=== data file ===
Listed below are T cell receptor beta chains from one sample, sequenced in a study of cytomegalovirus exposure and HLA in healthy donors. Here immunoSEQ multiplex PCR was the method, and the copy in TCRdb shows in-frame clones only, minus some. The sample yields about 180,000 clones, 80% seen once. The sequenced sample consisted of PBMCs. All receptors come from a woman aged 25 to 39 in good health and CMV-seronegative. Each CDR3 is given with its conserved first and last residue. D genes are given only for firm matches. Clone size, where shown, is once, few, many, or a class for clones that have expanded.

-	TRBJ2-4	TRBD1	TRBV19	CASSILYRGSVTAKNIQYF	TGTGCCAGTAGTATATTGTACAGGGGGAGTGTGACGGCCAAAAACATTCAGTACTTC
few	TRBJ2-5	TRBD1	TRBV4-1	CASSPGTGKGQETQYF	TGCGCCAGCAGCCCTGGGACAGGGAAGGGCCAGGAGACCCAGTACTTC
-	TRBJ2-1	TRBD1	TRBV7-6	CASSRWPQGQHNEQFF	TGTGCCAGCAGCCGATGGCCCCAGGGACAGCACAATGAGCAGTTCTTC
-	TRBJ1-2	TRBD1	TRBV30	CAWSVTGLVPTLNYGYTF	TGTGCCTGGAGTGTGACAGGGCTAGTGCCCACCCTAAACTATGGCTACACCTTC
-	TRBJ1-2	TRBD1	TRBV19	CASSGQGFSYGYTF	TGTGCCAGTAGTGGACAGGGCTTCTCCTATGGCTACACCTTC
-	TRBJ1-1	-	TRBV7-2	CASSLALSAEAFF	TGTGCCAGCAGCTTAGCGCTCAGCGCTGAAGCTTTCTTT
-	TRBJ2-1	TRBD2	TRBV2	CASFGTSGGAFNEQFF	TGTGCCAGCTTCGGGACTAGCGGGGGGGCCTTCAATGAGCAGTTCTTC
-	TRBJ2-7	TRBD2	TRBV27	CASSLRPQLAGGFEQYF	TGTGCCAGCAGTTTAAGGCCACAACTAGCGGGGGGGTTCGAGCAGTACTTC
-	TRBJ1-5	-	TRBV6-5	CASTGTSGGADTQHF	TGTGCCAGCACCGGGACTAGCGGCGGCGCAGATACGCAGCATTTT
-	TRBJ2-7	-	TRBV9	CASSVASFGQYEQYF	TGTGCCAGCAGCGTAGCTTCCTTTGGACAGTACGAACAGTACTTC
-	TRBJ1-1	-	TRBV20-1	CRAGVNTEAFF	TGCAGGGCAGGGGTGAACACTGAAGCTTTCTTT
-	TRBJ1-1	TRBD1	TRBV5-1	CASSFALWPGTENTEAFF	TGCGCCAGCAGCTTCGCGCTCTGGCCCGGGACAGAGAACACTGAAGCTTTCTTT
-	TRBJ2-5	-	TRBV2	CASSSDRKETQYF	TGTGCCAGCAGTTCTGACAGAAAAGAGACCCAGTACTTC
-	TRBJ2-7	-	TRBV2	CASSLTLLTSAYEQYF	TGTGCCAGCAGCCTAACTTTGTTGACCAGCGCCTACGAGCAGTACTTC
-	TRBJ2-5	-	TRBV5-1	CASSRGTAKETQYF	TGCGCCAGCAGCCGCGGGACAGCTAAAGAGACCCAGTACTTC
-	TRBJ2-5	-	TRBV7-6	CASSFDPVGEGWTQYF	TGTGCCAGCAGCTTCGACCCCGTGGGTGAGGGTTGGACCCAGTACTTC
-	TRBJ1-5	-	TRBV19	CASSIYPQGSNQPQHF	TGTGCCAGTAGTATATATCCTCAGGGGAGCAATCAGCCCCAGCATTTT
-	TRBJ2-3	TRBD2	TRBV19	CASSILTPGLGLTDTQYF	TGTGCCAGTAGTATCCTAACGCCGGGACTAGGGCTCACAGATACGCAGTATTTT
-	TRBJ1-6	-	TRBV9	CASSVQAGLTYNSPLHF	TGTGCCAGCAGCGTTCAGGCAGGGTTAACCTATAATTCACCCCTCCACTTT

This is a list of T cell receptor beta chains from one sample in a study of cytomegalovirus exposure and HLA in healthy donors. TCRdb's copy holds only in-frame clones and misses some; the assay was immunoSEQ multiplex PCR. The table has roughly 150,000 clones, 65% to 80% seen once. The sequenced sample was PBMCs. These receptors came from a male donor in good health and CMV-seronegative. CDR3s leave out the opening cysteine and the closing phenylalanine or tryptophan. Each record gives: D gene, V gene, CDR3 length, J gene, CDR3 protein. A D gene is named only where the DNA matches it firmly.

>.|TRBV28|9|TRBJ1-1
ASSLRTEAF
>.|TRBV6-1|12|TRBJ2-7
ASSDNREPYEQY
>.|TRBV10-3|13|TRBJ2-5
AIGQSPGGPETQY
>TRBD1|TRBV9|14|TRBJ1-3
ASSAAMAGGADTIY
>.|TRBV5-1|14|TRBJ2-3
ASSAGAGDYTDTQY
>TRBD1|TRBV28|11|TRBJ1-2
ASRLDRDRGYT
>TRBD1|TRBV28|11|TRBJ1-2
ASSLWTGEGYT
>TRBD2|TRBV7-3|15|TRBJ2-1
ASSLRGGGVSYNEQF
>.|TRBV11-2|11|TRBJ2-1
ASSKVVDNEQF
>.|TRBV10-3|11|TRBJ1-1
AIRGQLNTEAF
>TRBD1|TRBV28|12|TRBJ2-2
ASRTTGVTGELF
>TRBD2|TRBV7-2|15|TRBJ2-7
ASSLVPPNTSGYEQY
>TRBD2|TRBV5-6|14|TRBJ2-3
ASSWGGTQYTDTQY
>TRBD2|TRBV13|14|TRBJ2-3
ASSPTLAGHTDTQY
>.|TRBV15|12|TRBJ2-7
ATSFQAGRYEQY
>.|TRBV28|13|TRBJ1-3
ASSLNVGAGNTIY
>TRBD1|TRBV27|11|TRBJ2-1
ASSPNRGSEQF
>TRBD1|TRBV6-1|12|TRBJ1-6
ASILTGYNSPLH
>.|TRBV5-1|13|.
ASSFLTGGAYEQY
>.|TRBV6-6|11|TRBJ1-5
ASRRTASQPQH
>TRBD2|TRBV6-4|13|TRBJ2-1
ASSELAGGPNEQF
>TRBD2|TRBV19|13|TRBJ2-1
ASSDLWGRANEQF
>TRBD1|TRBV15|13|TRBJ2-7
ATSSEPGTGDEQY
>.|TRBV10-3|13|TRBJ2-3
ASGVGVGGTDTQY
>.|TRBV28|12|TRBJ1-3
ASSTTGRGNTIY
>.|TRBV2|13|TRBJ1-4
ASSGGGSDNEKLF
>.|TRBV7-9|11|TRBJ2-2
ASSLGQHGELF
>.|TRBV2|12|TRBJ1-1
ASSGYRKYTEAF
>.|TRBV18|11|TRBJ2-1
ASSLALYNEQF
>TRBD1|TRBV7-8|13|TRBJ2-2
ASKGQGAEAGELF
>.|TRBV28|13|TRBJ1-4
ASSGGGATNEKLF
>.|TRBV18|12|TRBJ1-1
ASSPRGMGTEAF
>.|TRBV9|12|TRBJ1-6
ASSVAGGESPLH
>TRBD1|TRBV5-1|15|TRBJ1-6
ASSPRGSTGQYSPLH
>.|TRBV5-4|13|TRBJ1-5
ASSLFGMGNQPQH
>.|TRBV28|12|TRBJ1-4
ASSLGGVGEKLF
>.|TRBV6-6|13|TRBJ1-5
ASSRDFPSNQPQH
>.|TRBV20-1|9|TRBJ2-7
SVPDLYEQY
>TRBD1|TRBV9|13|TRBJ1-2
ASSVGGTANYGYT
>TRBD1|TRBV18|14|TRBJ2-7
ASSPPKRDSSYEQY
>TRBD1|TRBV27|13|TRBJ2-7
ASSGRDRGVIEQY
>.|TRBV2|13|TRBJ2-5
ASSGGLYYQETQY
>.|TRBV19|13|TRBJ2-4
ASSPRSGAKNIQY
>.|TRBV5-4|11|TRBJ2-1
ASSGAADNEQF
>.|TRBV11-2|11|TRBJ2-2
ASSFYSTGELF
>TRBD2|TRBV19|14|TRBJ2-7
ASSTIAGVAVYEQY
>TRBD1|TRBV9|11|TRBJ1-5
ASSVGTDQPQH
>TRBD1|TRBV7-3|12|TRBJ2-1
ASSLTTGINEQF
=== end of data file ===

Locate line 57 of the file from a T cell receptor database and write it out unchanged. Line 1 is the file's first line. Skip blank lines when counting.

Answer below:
ASILTGYNSPLH